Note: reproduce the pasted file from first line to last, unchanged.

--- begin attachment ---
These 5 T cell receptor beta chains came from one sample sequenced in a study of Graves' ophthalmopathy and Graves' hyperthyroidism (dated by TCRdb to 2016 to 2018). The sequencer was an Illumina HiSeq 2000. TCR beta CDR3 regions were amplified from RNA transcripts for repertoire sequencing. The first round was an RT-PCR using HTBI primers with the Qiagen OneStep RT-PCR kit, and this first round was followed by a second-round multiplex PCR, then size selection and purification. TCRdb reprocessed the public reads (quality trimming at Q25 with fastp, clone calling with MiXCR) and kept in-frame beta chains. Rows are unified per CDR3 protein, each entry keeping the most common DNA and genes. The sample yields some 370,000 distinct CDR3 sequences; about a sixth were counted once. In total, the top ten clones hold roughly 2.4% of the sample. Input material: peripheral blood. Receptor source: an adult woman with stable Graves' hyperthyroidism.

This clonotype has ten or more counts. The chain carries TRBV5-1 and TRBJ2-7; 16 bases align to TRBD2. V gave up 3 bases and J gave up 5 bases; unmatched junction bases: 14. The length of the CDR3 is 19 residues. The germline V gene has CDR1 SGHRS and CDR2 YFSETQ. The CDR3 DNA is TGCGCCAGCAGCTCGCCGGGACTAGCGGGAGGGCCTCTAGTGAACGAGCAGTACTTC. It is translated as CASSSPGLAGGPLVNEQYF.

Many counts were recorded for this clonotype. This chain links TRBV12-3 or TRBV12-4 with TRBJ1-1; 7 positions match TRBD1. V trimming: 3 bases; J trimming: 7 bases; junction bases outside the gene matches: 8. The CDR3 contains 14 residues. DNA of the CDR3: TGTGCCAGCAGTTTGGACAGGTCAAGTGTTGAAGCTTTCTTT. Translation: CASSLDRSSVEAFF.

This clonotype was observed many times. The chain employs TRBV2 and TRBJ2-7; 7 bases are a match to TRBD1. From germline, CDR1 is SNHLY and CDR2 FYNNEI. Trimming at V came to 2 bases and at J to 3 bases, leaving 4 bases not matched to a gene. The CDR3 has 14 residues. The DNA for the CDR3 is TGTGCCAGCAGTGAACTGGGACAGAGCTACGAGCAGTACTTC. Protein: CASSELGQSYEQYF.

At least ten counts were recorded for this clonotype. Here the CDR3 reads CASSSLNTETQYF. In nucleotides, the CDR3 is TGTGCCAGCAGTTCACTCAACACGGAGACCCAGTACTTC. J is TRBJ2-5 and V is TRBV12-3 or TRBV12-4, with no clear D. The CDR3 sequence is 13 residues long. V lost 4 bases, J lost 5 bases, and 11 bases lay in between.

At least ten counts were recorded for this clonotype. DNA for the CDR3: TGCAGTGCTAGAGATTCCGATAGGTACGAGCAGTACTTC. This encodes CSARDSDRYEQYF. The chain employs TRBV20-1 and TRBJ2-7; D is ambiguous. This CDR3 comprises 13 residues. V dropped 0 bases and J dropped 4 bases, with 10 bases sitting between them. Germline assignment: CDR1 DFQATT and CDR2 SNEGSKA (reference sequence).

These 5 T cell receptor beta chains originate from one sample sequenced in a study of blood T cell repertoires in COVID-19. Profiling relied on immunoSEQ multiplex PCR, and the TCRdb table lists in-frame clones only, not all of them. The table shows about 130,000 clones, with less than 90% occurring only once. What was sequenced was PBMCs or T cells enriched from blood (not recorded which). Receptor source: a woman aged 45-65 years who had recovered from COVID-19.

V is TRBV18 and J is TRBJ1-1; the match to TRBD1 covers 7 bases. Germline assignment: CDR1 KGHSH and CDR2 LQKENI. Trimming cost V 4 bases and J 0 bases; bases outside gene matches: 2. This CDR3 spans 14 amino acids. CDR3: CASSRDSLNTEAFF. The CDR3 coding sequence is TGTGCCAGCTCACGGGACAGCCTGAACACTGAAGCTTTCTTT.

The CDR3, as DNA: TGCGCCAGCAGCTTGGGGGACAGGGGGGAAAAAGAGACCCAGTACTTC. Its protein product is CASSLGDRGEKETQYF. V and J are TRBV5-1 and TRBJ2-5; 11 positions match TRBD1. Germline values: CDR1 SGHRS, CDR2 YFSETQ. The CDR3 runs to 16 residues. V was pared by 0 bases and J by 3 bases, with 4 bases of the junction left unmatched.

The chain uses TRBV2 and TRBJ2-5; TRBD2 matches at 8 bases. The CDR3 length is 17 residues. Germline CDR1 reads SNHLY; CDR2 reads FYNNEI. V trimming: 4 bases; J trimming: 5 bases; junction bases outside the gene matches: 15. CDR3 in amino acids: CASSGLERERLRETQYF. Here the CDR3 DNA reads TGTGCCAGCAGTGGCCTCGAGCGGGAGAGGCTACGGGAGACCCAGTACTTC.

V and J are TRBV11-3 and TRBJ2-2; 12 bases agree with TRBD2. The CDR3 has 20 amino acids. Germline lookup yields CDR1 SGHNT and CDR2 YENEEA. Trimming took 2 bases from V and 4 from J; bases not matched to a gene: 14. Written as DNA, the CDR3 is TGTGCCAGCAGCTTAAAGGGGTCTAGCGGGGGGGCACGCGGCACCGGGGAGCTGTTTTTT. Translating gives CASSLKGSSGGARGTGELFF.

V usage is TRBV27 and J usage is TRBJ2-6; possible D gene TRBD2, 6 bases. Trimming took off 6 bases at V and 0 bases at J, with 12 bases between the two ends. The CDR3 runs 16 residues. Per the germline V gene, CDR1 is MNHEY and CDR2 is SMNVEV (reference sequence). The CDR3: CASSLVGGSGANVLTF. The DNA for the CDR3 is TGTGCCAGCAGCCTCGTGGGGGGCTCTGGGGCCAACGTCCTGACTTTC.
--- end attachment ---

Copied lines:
These 5 T cell receptor beta chains came from one sample sequenced in a study of Graves' ophthalmopathy and Graves' hyperthyroidism (dated by TCRdb to 2016 to 2018). The sequencer was an Illumina HiSeq 2000. TCR beta CDR3 regions were amplified from RNA transcripts for repertoire sequencing. The first round was an RT-PCR using HTBI primers with the Qiagen OneStep RT-PCR kit, and this first round was followed by a second-round multiplex PCR, then size selection and purification. TCRdb reprocessed the public reads (quality trimming at Q25 with fastp, clone calling with MiXCR) and kept in-frame beta chains. Rows are unified per CDR3 protein, each entry keeping the most common DNA and genes. The sample yields some 370,000 distinct CDR3 sequences; about a sixth were counted once. In total, the top ten clones hold roughly 2.4% of the sample. Input material: peripheral blood. Receptor source: an adult woman with stable Graves' hyperthyroidism.

This clonotype has ten or more counts. The chain carries TRBV5-1 and TRBJ2-7; 16 bases align to TRBD2. V gave up 3 bases and J gave up 5 bases; unmatched junction bases: 14. The length of the CDR3 is 19 residues. The germline V gene has CDR1 SGHRS and CDR2 YFSETQ. The CDR3 DNA is TGCGCCAGCAGCTCGCCGGGACTAGCGGGAGGGCCTCTAGTGAACGAGCAGTACTTC. It is translated as CASSSPGLAGGPLVNEQYF.

Many counts were recorded for this clonotype. This chain links TRBV12-3 or TRBV12-4 with TRBJ1-1; 7 positions match TRBD1. V trimming: 3 bases; J trimming: 7 bases; junction bases outside the gene matches: 8. The CDR3 contains 14 residues. DNA of the CDR3: TGTGCCAGCAGTTTGGACAGGTCAAGTGTTGAAGCTTTCTTT. Translation: CASSLDRSSVEAFF.

This clonotype was observed many times. The chain employs TRBV2 and TRBJ2-7; 7 bases are a match to TRBD1. From germline, CDR1 is SNHLY and CDR2 FYNNEI. Trimming at V came to 2 bases and at J to 3 bases, leaving 4 bases not matched to a gene. The CDR3 has 14 residues. The DNA for the CDR3 is TGTGCCAGCAGTGAACTGGGACAGAGCTACGAGCAGTACTTC. Protein: CASSELGQSYEQYF.

At least ten counts were recorded for this clonotype. Here the CDR3 reads CASSSLNTETQYF. In nucleotides, the CDR3 is TGTGCCAGCAGTTCACTCAACACGGAGACCCAGTACTTC. J is TRBJ2-5 and V is TRBV12-3 or TRBV12-4, with no clear D. The CDR3 sequence is 13 residues long. V lost 4 bases, J lost 5 bases, and 11 bases lay in between.

At least ten counts were recorded for this clonotype. DNA for the CDR3: TGCAGTGCTAGAGATTCCGATAGGTACGAGCAGTACTTC. This encodes CSARDSDRYEQYF. The chain employs TRBV20-1 and TRBJ2-7; D is ambiguous. This CDR3 comprises 13 residues. V dropped 0 bases and J dropped 4 bases, with 10 bases sitting between them. Germline assignment: CDR1 DFQATT and CDR2 SNEGSKA (reference sequence).

These 5 T cell receptor beta chains originate from one sample sequenced in a study of blood T cell repertoires in COVID-19. Profiling relied on immunoSEQ multiplex PCR, and the TCRdb table lists in-frame clones only, not all of them. The table shows about 130,000 clones, with less than 90% occurring only once. What was sequenced was PBMCs or T cells enriched from blood (not recorded which). Receptor source: a woman aged 45-65 years who had recovered from COVID-19.

V is TRBV18 and J is TRBJ1-1; the match to TRBD1 covers 7 bases. Germline assignment: CDR1 KGHSH and CDR2 LQKENI. Trimming cost V 4 bases and J 0 bases; bases outside gene matches: 2. This CDR3 spans 14 amino acids. CDR3: CASSRDSLNTEAFF. The CDR3 coding sequence is TGTGCCAGCTCACGGGACAGCCTGAACACTGAAGCTTTCTTT.

The CDR3, as DNA: TGCGCCAGCAGCTTGGGGGACAGGGGGGAAAAAGAGACCCAGTACTTC. Its protein product is CASSLGDRGEKETQYF. V and J are TRBV5-1 and TRBJ2-5; 11 positions match TRBD1. Germline values: CDR1 SGHRS, CDR2 YFSETQ. The CDR3 runs to 16 residues. V was pared by 0 bases and J by 3 bases, with 4 bases of the junction left unmatched.

The chain uses TRBV2 and TRBJ2-5; TRBD2 matches at 8 bases. The CDR3 length is 17 residues. Germline CDR1 reads SNHLY; CDR2 reads FYNNEI. V trimming: 4 bases; J trimming: 5 bases; junction bases outside the gene matches: 15. CDR3 in amino acids: CASSGLERERLRETQYF. Here the CDR3 DNA reads TGTGCCAGCAGTGGCCTCGAGCGGGAGAGGCTACGGGAGACCCAGTACTTC.

V and J are TRBV11-3 and TRBJ2-2; 12 bases agree with TRBD2. The CDR3 has 20 amino acids. Germline lookup yields CDR1 SGHNT and CDR2 YENEEA. Trimming took 2 bases from V and 4 from J; bases not matched to a gene: 14. Written as DNA, the CDR3 is TGTGCCAGCAGCTTAAAGGGGTCTAGCGGGGGGGCACGCGGCACCGGGGAGCTGTTTTTT. Translating gives CASSLKGSSGGARGTGELFF.

V usage is TRBV27 and J usage is TRBJ2-6; possible D gene TRBD2, 6 bases. Trimming took off 6 bases at V and 0 bases at J, with 12 bases between the two ends. The CDR3 runs 16 residues. Per the germline V gene, CDR1 is MNHEY and CDR2 is SMNVEV (reference sequence). The CDR3: CASSLVGGSGANVLTF. The DNA for the CDR3 is TGTGCCAGCAGCCTCGTGGGGGGCTCTGGGGCCAACGTCCTGACTTTC.